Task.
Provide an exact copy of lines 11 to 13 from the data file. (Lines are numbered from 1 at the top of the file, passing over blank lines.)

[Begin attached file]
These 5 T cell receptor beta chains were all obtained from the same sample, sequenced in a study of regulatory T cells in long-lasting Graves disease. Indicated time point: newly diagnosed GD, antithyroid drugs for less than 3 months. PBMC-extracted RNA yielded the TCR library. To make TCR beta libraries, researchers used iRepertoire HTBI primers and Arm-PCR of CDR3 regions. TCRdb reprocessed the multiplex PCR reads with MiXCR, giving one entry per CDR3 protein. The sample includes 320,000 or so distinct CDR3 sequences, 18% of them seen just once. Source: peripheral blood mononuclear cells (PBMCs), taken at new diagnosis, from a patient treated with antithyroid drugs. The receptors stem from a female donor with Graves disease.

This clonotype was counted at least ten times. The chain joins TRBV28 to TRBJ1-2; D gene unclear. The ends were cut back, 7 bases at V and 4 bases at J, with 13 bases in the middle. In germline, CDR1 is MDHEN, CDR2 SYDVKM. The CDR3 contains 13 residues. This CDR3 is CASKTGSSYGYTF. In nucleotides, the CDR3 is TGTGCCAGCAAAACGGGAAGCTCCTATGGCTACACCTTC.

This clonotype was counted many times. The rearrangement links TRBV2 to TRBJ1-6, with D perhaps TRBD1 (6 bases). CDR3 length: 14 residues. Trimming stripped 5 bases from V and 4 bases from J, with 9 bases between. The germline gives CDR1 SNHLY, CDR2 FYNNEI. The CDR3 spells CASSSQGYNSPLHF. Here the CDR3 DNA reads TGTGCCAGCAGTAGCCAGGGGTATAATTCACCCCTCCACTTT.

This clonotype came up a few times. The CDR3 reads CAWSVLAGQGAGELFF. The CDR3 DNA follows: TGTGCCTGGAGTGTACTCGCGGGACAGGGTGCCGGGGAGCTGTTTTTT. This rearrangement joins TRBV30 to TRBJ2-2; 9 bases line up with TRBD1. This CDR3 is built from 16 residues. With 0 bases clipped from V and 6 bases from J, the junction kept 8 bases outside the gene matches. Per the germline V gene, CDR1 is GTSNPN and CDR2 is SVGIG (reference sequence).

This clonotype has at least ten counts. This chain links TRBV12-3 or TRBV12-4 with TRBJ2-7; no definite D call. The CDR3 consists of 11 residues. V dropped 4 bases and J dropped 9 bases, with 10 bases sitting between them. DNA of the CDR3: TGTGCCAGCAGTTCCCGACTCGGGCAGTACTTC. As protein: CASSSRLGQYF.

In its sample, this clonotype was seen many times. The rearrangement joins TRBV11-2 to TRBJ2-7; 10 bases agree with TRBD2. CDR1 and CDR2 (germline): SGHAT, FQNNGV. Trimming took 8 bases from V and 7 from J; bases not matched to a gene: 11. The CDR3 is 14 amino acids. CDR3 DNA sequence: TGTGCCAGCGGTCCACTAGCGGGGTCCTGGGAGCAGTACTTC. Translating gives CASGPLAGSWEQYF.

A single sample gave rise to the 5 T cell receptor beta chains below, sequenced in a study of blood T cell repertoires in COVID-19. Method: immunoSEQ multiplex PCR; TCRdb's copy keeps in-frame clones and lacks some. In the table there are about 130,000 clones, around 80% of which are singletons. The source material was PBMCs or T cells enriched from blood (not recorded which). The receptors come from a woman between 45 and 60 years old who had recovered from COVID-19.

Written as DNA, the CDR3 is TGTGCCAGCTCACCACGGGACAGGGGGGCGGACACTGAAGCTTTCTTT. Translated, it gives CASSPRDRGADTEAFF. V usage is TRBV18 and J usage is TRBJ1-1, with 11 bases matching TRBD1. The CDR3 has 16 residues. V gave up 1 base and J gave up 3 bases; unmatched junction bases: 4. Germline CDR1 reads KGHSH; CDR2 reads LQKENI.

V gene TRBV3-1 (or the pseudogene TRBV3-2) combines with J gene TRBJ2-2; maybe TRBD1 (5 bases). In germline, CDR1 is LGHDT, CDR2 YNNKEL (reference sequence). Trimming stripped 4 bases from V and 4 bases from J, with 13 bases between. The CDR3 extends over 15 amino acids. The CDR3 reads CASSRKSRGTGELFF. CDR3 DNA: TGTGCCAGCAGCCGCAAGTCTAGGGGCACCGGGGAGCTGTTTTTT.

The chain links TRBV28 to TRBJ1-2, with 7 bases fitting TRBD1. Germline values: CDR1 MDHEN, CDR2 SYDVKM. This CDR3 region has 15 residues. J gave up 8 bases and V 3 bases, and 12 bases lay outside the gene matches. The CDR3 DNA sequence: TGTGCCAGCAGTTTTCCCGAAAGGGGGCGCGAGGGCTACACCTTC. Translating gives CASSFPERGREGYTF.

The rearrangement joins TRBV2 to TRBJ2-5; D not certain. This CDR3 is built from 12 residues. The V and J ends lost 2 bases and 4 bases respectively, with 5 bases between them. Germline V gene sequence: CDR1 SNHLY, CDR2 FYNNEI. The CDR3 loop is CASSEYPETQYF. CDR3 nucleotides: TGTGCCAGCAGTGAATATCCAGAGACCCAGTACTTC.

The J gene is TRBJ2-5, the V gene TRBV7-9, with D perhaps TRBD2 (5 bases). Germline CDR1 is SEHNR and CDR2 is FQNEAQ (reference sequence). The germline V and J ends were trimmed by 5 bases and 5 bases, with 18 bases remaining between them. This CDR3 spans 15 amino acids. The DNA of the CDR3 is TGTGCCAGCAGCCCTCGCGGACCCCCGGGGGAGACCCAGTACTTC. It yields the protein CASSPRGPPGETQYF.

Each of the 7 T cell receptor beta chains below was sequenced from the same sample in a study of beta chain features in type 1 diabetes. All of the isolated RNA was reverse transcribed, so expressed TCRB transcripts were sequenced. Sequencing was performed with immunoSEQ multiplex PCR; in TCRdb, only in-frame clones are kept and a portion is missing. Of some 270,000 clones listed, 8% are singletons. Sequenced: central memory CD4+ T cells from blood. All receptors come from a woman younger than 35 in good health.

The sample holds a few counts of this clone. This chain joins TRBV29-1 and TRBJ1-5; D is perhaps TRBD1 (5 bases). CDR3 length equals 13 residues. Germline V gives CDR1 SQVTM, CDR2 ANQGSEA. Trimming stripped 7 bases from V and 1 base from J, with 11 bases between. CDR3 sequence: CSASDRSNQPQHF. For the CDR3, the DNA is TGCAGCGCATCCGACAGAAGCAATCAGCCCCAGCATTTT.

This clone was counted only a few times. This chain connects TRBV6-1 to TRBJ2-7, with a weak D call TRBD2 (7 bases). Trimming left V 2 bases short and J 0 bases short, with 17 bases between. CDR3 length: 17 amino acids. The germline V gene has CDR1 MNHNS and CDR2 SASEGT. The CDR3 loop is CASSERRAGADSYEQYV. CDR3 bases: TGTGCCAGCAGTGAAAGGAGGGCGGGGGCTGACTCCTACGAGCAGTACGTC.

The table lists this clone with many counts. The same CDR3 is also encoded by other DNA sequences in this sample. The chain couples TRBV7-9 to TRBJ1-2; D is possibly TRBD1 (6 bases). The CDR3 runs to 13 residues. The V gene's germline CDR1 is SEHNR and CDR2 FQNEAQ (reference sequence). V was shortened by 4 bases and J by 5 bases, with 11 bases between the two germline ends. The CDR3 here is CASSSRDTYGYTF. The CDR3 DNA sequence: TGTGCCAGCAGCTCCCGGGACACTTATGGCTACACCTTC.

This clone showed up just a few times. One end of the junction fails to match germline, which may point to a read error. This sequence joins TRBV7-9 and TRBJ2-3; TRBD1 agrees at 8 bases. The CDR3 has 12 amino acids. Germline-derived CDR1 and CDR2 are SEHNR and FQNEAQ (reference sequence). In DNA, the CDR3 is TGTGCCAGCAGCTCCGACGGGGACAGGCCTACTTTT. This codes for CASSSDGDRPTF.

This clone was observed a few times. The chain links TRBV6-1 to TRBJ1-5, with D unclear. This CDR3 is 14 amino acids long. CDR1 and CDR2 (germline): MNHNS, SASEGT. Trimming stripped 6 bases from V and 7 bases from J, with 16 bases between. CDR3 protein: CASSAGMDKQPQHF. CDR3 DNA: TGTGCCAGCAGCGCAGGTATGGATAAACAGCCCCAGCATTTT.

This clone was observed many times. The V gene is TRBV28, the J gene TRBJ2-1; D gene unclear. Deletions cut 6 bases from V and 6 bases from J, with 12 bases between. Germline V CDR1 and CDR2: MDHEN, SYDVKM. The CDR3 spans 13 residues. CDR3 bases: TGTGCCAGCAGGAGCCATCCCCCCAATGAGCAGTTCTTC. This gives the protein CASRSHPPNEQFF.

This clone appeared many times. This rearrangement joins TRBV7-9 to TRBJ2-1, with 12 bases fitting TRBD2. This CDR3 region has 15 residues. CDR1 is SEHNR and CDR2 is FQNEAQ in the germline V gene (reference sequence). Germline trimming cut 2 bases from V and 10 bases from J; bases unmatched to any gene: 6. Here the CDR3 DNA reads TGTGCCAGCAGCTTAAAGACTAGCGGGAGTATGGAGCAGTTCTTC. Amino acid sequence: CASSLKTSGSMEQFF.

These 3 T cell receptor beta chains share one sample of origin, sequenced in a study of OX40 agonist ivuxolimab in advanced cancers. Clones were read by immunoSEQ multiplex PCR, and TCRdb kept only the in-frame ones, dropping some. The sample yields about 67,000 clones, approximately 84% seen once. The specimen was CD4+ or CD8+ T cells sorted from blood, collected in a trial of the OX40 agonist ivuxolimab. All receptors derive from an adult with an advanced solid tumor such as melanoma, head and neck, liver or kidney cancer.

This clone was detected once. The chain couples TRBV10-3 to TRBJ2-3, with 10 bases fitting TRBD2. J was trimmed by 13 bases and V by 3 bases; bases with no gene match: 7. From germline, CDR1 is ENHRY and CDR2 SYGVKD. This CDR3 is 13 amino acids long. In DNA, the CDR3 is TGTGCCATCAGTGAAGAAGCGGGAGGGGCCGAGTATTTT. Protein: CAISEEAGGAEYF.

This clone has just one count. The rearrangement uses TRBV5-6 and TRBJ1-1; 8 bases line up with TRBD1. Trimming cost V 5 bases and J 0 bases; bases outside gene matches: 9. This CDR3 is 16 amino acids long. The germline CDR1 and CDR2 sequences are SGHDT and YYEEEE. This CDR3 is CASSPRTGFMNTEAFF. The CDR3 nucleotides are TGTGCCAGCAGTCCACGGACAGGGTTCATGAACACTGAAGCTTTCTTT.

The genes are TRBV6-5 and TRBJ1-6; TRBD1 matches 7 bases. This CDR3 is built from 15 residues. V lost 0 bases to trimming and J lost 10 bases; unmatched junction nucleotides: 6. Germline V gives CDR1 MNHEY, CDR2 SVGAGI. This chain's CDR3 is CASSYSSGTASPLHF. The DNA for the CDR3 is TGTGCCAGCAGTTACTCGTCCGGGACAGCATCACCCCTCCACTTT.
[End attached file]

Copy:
The rearrangement joins TRBV2 to TRBJ2-5; D not certain. This CDR3 is built from 12 residues. The V and J ends lost 2 bases and 4 bases respectively, with 5 bases between them. Germline V gene sequence: CDR1 SNHLY, CDR2 FYNNEI. The CDR3 loop is CASSEYPETQYF. CDR3 nucleotides: TGTGCCAGCAGTGAATATCCAGAGACCCAGTACTTC.

The J gene is TRBJ2-5, the V gene TRBV7-9, with D perhaps TRBD2 (5 bases). Germline CDR1 is SEHNR and CDR2 is FQNEAQ (reference sequence). The germline V and J ends were trimmed by 5 bases and 5 bases, with 18 bases remaining between them. This CDR3 spans 15 amino acids. The DNA of the CDR3 is TGTGCCAGCAGCCCTCGCGGACCCCCGGGGGAGACCCAGTACTTC. It yields the protein CASSPRGPPGETQYF.

Each of the 7 T cell receptor beta chains below was sequenced from the same sample in a study of beta chain features in type 1 diabetes. All of the isolated RNA was reverse transcribed, so expressed TCRB transcripts were sequenced. Sequencing was performed with immunoSEQ multiplex PCR; in TCRdb, only in-frame clones are kept and a portion is missing. Of some 270,000 clones listed, 8% are singletons. Sequenced: central memory CD4+ T cells from blood. All receptors come from a woman younger than 35 in good health.